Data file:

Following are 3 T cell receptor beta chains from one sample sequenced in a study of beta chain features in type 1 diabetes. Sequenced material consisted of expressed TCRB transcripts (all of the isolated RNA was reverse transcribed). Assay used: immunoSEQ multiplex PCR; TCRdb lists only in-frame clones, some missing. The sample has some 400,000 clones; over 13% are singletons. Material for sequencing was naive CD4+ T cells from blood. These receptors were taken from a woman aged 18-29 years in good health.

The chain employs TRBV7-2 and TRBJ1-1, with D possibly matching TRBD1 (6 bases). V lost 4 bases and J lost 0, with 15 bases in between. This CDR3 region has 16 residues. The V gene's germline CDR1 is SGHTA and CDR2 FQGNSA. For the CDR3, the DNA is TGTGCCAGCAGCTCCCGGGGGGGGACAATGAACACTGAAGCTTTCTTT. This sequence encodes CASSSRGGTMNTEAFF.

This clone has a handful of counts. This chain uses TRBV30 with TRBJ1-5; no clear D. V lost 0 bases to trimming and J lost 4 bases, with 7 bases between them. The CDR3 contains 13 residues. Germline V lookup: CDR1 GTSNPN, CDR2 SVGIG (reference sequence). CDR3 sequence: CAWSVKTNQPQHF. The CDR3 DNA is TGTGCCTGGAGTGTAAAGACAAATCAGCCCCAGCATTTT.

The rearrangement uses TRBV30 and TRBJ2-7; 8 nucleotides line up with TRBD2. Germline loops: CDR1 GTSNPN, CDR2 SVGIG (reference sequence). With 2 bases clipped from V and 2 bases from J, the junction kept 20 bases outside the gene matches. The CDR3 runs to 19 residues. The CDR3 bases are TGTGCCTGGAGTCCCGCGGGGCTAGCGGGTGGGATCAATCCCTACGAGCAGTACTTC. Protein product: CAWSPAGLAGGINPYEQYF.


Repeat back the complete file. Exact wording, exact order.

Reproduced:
Following are 3 T cell receptor beta chains from one sample sequenced in a study of beta chain features in type 1 diabetes. Sequenced material consisted of expressed TCRB transcripts (all of the isolated RNA was reverse transcribed). Assay used: immunoSEQ multiplex PCR; TCRdb lists only in-frame clones, some missing. The sample has some 400,000 clones; over 13% are singletons. Material for sequencing was naive CD4+ T cells from blood. These receptors were taken from a woman aged 18-29 years in good health.

The chain employs TRBV7-2 and TRBJ1-1, with D possibly matching TRBD1 (6 bases). V lost 4 bases and J lost 0, with 15 bases in between. This CDR3 region has 16 residues. The V gene's germline CDR1 is SGHTA and CDR2 FQGNSA. For the CDR3, the DNA is TGTGCCAGCAGCTCCCGGGGGGGGACAATGAACACTGAAGCTTTCTTT. This sequence encodes CASSSRGGTMNTEAFF.

This clone has a handful of counts. This chain uses TRBV30 with TRBJ1-5; no clear D. V lost 0 bases to trimming and J lost 4 bases, with 7 bases between them. The CDR3 contains 13 residues. Germline V lookup: CDR1 GTSNPN, CDR2 SVGIG (reference sequence). CDR3 sequence: CAWSVKTNQPQHF. The CDR3 DNA is TGTGCCTGGAGTGTAAAGACAAATCAGCCCCAGCATTTT.

The rearrangement uses TRBV30 and TRBJ2-7; 8 nucleotides line up with TRBD2. Germline loops: CDR1 GTSNPN, CDR2 SVGIG (reference sequence). With 2 bases clipped from V and 2 bases from J, the junction kept 20 bases outside the gene matches. The CDR3 runs to 19 residues. The CDR3 bases are TGTGCCTGGAGTCCCGCGGGGCTAGCGGGTGGGATCAATCCCTACGAGCAGTACTTC. Protein product: CAWSPAGLAGGINPYEQYF.